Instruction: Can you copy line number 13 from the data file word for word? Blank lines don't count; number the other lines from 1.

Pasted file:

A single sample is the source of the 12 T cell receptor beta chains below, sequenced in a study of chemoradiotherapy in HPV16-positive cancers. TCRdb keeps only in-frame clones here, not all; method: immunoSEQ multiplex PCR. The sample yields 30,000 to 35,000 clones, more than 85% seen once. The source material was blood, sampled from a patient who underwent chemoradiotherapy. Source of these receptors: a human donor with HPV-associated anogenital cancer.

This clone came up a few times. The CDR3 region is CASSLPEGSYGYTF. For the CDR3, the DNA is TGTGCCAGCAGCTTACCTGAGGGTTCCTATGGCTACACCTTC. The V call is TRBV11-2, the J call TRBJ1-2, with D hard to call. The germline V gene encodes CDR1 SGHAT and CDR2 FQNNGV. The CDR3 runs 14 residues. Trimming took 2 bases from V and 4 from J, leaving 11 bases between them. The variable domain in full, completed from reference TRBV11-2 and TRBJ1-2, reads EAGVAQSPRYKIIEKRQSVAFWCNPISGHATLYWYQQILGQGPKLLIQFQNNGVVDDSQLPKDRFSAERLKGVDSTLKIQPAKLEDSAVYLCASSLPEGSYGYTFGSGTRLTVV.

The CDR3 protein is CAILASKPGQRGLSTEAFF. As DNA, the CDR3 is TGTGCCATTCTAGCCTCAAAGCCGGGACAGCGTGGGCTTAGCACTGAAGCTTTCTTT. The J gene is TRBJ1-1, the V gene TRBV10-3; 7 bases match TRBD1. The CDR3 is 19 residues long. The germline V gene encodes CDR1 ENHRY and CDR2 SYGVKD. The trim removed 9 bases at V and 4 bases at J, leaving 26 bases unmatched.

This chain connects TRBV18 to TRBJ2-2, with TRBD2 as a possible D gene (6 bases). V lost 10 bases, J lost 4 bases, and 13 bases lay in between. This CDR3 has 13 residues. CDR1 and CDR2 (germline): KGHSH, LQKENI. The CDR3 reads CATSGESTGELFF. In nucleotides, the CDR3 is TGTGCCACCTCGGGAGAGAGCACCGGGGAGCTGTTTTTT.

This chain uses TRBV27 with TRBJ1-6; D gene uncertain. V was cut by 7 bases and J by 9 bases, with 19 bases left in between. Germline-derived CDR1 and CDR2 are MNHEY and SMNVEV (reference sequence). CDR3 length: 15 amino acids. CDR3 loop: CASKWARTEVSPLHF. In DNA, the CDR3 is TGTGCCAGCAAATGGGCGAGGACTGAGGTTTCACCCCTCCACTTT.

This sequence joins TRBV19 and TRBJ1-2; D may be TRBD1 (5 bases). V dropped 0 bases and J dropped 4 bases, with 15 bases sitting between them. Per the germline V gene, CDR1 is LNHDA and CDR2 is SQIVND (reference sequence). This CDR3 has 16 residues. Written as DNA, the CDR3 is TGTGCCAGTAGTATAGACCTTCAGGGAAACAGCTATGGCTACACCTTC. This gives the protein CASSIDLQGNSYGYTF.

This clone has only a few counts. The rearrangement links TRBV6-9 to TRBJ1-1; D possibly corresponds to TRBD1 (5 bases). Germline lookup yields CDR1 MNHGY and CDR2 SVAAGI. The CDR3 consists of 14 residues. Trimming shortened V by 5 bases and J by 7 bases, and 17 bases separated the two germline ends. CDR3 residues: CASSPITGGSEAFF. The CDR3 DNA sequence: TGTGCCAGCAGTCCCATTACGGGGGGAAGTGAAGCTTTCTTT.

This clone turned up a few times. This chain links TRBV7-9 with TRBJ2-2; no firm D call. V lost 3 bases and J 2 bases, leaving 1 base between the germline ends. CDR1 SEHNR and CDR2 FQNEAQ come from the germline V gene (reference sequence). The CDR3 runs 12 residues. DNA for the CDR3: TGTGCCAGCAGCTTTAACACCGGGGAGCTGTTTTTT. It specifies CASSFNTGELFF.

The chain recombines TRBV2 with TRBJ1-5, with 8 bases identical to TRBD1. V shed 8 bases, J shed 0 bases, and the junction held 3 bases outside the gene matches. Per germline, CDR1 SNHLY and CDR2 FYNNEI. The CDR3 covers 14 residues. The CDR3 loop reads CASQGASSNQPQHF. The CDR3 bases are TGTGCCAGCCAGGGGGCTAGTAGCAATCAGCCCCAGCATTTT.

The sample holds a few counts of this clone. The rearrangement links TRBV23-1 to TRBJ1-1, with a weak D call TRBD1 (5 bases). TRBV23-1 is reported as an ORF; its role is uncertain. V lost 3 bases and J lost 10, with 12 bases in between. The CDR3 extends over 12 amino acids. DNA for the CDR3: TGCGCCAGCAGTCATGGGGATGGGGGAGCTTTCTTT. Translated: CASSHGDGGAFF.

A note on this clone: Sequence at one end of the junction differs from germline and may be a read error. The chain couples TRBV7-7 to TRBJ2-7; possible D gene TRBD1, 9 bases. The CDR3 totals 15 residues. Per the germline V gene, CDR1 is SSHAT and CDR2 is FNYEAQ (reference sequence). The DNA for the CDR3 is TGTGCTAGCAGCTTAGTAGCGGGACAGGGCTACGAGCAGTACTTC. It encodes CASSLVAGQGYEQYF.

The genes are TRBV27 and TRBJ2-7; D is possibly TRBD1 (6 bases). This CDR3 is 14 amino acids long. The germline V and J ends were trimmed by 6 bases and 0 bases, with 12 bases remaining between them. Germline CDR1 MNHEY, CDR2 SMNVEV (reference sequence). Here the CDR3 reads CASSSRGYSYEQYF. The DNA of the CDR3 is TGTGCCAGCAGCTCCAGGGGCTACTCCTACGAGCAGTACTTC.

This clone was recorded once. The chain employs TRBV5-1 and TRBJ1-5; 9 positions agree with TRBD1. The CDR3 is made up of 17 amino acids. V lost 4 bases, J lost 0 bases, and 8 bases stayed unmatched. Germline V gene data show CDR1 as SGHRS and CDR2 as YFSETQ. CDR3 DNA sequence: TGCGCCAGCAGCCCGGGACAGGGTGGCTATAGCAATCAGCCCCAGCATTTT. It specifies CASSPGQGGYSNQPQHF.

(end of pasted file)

This clone was recorded once. The chain employs TRBV5-1 and TRBJ1-5; 9 positions agree with TRBD1. The CDR3 is made up of 17 amino acids. V lost 4 bases, J lost 0 bases, and 8 bases stayed unmatched. Germline V gene data show CDR1 as SGHRS and CDR2 as YFSETQ. CDR3 DNA sequence: TGCGCCAGCAGCCCGGGACAGGGTGGCTATAGCAATCAGCCCCAGCATTTT. It specifies CASSPGQGGYSNQPQHF.